The Lake Tanganyika Littoral Ecosystem Project group had dinner and a show with Jane Goodall on July 16, 2011! There was a party at Jane Goodall Institute in Kigoma, on the banks of Lake Tanganyika celebrating her 50 years as an ethologist (one who studies animal behavior) and environmental activist. Jane spoke for a while and introduced the new film about her life and then discussed it with us afterward. The film, Jane's Journey is scheduled for release in the US in September 2011. Goodall’s life is an amazing and inspiring story! After the film, we had dinner with Jane and sat and talked until late about her life and work, environmental issues, and about communicating to public audiences.
|Ryan Satchell, Wright State undergraduate Biology major, Len Kenyon, and Jane Goodall|
Jane told the story of her first major lecture. She was working at Gombe when a letter arrived from the National Geographic Society. They had decided to fund her research for another year, and to fly her to Washington to speak to an audience of more than 5000 people. Jane told us she was terrified and wished she would be gored by a wild water buffalo so she wouldn’t have to go. Needless to say, she was well prepared with interesting material and film from her fieldwork with the chimps, and she made a good impression on the audience. After all these years she said she still carefully prepares before every speaking engagement. She is very soft-spoken, but with an air of authority, honesty, humor, and sincerity. Her message is one of hope for the future. She said she never wanted to be a scientist, but always loved animals and the outdoors. Ironically, she was almost kicked out of her doctoral program at Cambridge because her dissertation came out as a book that had popular appeal, suggesting that it was not scientific enough. Goodall spoke further about the need for scientists to represent the importance of their work to the public in non-political terms in order to communicate the urgency of environmental issues. As the evening wore on, Jane spoke of her work as a “fight” for the environment and the future of life on earth, but stopped to say she should not refer to this important work as a fight. Perhaps her charm and wit are a gift, but her ability as a speaker comes with a great deal of knowledge, experience, and thoughtful preparation.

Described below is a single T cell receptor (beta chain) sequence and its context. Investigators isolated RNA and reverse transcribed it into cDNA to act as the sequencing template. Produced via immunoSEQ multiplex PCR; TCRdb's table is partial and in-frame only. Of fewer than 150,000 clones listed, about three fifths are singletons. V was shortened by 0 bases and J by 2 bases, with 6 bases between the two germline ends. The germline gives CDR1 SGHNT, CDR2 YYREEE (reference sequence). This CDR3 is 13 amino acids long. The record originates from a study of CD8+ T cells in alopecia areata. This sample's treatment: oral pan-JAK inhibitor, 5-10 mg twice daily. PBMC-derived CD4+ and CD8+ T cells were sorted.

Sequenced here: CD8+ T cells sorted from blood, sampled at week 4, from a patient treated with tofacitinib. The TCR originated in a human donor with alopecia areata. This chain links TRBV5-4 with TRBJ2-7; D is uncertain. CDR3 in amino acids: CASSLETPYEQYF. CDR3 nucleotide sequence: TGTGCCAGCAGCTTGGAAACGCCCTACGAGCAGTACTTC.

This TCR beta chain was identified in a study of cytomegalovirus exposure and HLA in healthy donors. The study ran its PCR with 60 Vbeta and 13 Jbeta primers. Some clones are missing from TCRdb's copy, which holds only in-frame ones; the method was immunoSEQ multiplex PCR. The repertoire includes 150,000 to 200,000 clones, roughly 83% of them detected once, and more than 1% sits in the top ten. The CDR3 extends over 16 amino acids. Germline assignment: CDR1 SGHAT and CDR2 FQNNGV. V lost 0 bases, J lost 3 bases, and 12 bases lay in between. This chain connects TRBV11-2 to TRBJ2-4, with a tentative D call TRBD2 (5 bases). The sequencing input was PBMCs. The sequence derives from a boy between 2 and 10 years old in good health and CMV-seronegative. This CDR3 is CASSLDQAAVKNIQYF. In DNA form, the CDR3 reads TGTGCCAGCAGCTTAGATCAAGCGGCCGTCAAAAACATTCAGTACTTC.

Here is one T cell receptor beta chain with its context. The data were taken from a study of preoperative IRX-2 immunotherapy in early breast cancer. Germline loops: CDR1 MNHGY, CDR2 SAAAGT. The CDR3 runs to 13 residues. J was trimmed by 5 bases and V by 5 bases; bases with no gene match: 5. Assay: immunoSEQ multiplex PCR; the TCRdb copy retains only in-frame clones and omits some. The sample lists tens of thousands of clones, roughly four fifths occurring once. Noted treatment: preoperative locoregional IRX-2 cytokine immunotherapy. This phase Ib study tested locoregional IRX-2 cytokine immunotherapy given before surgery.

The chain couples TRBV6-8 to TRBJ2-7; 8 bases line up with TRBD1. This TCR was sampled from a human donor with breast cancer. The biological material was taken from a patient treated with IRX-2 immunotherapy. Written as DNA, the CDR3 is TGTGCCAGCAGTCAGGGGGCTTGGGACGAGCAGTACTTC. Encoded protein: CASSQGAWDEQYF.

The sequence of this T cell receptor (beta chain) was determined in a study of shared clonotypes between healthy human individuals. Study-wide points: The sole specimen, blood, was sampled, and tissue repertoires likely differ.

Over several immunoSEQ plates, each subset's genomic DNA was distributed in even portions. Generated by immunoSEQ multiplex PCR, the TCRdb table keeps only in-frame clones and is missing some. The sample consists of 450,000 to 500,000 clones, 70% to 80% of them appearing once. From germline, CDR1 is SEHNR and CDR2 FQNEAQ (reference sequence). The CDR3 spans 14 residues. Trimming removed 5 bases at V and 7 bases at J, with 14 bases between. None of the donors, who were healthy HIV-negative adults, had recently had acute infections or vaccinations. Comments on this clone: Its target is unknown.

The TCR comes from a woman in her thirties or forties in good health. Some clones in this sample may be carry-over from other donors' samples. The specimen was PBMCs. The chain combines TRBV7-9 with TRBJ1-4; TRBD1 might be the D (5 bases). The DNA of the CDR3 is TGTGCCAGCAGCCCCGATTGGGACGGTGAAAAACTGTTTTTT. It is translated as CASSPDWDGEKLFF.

|Baby chimp at Gombe Park|
|Jane Goodall and Renalda Munubi, PhD student in Biology at Wright State University|
No one questions science when it contributes to enhancing the quality of our lives, but the advances we experience in everyday life take a long time to develop from the scientific work that takes place in the field and laboratory. Scientists need to speak clearly and appeal to public understanding in ways that will proactively affect public policy. Goodall acknowledged that if scientists don’t speak for themselves, then corporations will. The world needs more environmental activists and speakers like Jane Goodall. Every scientist can’t be a Jane Goodall, but society needs to understand the importance of current research for the future of the planet.